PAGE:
As part of a new educational initiative at the William Root House Museum & Garden, Cobb Landmarks is partnering with historians, local businesses owners, and “celebrities” for a series of entertaining and educational videos about everyday life during the 1860s. The videos, which are viewable both online and on touchscreens located throughout the Root House campus, show modern-day people trying their hand at 19th century tasks.
The first video in the series was filmed in the cookhouse at the Root House. For the video, Cobb Landmarks reached out to Pie Bar to see if they would be interested in baking a pie in our 1850s cast iron cookstove. Lauren Bolden, who owns Pie Bar along with her husband, agreed to take part in the project. Lauren’s enthusiasm came through during every step of the process. During filming, Lauren discussed the ingredients and the recipe, while adding humor here and there. Finally, the pie went into the oven. The final result? A pie that “does not reflect the quality of pies we serve at Pie Bar,” as Lauren put it.
Another video challenges Brielle Gaines, CEO & Co-Founder of Tiny Bubbles Tea Bar, and Mariah Rutledge, Manager, to correctly set a formal afternoon tea using instructions culled from Mrs. Crowen's American Lady's Cookery Book, published in the 1860s. Another video features local entertainers taste-testing popular 19th century dishes including foods like dandelion greens, beef tongue stew, and vinegar pie - all prepared by local food historian Clarissa Clifton and her associates.
It is our hope that these and future videos will provide a bit of levity and entertainment to educators and students - all while sneaking in important information about the time period and about how the spaces inside the Root House would have been used during the 1850s and 60s. If you would like to contribute to the production of future videos, you may make a donation to the Cobb Landmarks Operating Fund online here.
The William Root House Museum & Gardens reopened on May 27th. Currently, guests begin their visit by checking in at the Visitor Center located inside the Manning Family Cabin. Credit card payment is encouraged as a touchless payment option. Upon checking in, each guest is given a stylus pen. The stylus pen is used to operate the interactive touchscreens located throughout the museum. Guests are free to explore the museum campus at their own leisure, however, they must follow posted signs and practice social distancing, especially when entering and exiting exhibit spaces. No more than ten guests are permitted in the museum at one time, and all stylus pens must be returned to the Visitor Center for sanitizing at the end their visit. The health and safety of our staff and guests is very important to us, and we hope the steps we have taken will help museum guests feel comfortable during their visit.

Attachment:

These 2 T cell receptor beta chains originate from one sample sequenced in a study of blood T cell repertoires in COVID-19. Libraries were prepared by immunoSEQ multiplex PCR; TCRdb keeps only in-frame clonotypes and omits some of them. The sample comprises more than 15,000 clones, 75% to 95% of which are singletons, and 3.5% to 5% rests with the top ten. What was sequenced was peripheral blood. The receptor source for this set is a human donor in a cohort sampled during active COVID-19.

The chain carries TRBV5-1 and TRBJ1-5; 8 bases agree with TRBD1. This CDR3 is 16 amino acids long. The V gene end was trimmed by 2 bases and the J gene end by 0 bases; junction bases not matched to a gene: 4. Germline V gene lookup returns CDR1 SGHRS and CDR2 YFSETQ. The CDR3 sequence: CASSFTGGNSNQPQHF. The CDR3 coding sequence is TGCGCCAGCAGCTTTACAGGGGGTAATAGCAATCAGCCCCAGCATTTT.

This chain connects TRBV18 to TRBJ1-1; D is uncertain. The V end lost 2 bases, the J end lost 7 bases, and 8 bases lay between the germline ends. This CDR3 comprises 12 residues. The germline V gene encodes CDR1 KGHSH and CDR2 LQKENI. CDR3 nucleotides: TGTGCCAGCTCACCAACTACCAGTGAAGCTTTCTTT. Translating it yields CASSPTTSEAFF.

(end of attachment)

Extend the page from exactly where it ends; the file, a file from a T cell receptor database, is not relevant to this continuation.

Visit RootHouseMuseum.com/Visit to learn more about what to expect during your visit to the museum.
Depending on the number of family members using the privy, the waste or "night soil" would have to be removed from the vault two or three times per year. This would have never been done during the day. "Night men" would have been called to come after dark. The night men used long-handled dippers to collect the waste under the cover of darkness. The night soil was then taken away to be discarded or sold as fertilizer to nearby farmers. In the city of Marietta, privies were required to be "cleaned at least once every ten days, and be sprinkled with lime." During inspection, if the privy was not "free from filth and stench," the owner could be fined or even jailed.